The marine currents

Caspian water keeps moving continuously. Generally speaking, its water movement resembles a counter-clockwise rotation of a cyclone. At the same time, some emphasis should be given to its particular features. North Caspian currents trending southward are dominantly caused by the Volga River water flowing inertia. As a whole, the main reason that causes the Caspian Sea currents is thought to be the winds, that is, currents here are classified as a drifter type. The temperature discrepancy that existed between the north and the south Caspian sectors cause density discrepancy. The latter one, in its turn, causes density gradient flow. Density gradient flow basically comes into effect during the winter seasons. The reason for this is the temperature discrepancy increment between the north and south Caspian sectors. Surface currents within the middle and south Caspian sectors cause cyclonic whirlpools. Typical current speed value in the Caspian Sea varies in the range from 15-20 cm/sec, whereas this value reaches 100 cm/sec in between Chilov Island and Neft Dashlary oilfield.

Sea waves

The Caspian Sea keeps dynamic continuously. During 250 days of the year, strong and moderate winds blow causing long and high amplitude waves on the water surface. 6 point magnitude waves are frequently observed from November to March. 8-10 m high and up to 100-150 m, long strong waves can be observed within the middle Caspian sector, as well as around Absheron Peninsula and Mahagegala town. The relatively quiescent sea period lasts from May to August.


North Caspian Sea offshore area freezes and is covered by an ice sheet during winter seasons. Sea surface begins to freeze in the middle of November during usual weather conditions. The freezing pattern southern border coincides with the line extended from Chechen Island to Mangishlaf Peninsula. During severe winter seasons, sea freezing was observed along Absheron Peninsular and ice block drift had been observed six times around the Absheron Peninsula.

Sea level fluctuation

One of the profound features distinguishing the Caspian Sea from other large inland basins is the fact of its sea-level significant fluctuation. Caspian Sea level fluctuation value is estimated within the 15 m range during the last 3000 years based on paleo-geographic, archaeological and historical evidence. Monitoring of the Caspian Sea level fluctuation was established by academician C. Lents in Baku in 1837. During this monitoring period, the highest sea level (-25.2 m) was observed in 1882, and its lowest level (-29.0 m) was observed in 1977. It is seen that during this observation period sea-level drop was measured at 3.8 m. It is noteworthy, that there were several rises of the sea level over the cumulative sea-level drop. 2.5 m rise of the sea level observed during 1978-1995 has resulted in the sea level mark measured at -26.5 m.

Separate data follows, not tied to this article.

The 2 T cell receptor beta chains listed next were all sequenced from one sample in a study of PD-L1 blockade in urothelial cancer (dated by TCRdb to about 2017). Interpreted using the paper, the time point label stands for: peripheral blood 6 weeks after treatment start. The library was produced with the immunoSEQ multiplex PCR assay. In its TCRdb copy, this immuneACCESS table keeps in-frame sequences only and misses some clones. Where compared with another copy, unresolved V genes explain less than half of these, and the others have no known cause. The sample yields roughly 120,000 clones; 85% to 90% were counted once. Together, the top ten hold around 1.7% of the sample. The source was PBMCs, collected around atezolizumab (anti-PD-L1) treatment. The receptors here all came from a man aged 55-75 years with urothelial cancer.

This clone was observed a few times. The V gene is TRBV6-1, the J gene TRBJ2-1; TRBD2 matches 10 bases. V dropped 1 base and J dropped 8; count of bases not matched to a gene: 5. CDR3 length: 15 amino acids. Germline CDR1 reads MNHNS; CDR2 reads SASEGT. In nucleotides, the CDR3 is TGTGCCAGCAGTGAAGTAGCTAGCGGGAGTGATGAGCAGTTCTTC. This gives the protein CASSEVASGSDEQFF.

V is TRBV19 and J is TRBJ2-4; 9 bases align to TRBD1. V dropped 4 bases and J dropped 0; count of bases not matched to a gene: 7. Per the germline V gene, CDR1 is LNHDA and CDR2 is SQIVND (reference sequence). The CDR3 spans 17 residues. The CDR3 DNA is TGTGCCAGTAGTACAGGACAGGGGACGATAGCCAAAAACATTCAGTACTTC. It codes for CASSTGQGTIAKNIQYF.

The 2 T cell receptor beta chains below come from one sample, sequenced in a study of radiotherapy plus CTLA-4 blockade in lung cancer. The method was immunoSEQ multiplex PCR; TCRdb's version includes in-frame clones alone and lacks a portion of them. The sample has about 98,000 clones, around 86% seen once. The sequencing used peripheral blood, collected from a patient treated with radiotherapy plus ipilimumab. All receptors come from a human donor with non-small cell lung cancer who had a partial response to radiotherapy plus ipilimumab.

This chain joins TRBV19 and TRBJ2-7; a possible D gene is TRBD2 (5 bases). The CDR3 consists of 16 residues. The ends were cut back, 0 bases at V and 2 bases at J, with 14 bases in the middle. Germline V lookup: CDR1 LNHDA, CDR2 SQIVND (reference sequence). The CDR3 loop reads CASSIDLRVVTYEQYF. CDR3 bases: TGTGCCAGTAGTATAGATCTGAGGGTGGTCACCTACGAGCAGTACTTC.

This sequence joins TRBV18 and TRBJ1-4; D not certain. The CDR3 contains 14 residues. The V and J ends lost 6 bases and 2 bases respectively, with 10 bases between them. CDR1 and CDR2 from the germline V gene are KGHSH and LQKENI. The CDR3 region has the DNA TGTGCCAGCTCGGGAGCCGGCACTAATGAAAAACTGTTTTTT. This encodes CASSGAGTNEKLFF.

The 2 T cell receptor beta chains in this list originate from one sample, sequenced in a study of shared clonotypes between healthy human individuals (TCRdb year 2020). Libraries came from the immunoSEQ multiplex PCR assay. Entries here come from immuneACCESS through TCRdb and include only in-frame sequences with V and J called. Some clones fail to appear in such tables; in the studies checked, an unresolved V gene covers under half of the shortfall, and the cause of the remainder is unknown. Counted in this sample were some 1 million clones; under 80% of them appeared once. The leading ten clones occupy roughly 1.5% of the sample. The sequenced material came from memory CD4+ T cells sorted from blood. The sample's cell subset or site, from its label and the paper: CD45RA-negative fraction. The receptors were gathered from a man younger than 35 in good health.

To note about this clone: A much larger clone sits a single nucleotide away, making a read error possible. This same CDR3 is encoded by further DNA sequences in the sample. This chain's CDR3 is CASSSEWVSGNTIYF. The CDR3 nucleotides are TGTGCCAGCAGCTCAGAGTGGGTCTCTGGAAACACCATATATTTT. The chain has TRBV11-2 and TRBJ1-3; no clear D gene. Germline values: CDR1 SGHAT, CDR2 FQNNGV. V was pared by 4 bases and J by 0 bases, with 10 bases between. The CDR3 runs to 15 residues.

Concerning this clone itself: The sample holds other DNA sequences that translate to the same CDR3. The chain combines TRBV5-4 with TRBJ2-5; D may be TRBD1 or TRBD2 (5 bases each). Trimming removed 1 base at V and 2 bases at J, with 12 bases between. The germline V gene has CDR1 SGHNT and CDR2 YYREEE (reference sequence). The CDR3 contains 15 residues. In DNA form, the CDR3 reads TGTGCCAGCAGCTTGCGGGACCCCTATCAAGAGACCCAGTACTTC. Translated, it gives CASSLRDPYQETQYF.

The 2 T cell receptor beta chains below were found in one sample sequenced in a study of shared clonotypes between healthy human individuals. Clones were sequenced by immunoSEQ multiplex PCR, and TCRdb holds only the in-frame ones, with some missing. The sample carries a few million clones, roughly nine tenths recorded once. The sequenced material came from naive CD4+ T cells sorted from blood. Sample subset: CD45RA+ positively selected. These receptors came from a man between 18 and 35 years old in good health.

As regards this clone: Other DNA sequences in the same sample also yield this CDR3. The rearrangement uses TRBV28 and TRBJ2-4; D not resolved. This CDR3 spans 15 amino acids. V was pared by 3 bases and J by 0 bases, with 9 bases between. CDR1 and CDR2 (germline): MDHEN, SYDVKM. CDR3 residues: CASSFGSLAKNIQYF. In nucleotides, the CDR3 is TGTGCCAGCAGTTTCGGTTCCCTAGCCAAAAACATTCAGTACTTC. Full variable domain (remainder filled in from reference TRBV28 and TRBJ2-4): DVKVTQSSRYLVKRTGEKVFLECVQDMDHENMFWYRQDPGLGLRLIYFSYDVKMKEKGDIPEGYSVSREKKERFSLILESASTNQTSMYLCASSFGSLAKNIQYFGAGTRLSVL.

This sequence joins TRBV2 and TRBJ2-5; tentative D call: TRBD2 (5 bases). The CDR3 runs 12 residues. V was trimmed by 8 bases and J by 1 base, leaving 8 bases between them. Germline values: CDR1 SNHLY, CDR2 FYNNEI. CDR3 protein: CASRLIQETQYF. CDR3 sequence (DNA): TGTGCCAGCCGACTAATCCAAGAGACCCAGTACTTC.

There are contradictory points of view associated with the comprehension of a driving mechanism causing sea-level fluctuation. Nevertheless, it should be noted, particularly, that most of the geologists adhere to the idea of dominant climate impact, that is, the main reason for the sea-level fluctuation is a climate factor. No doubt, that geologic and anthropogenic factors should also be taken into account. Climate factor influence is observed on the Caspian Sea water balance income (run-off of the rivers flowing into the Caspian Sea and atmospheric precipitation falling over the sea surface) and discharge evaporation from the sea surface). Sea level change occurs as a result of this balance distortion, that is, in cases when rivers run off and atmospheric precipitation dominates then the sea level rises, and vice versa.

Owing to the fact that the sea level fluctuation basically depends on the climate processes as well as the impossibility so far to forecast climate variation, therefore long-term sea-level fluctuation forecast is impossible too. All previously done prognoses on the point appear to be just stochastic.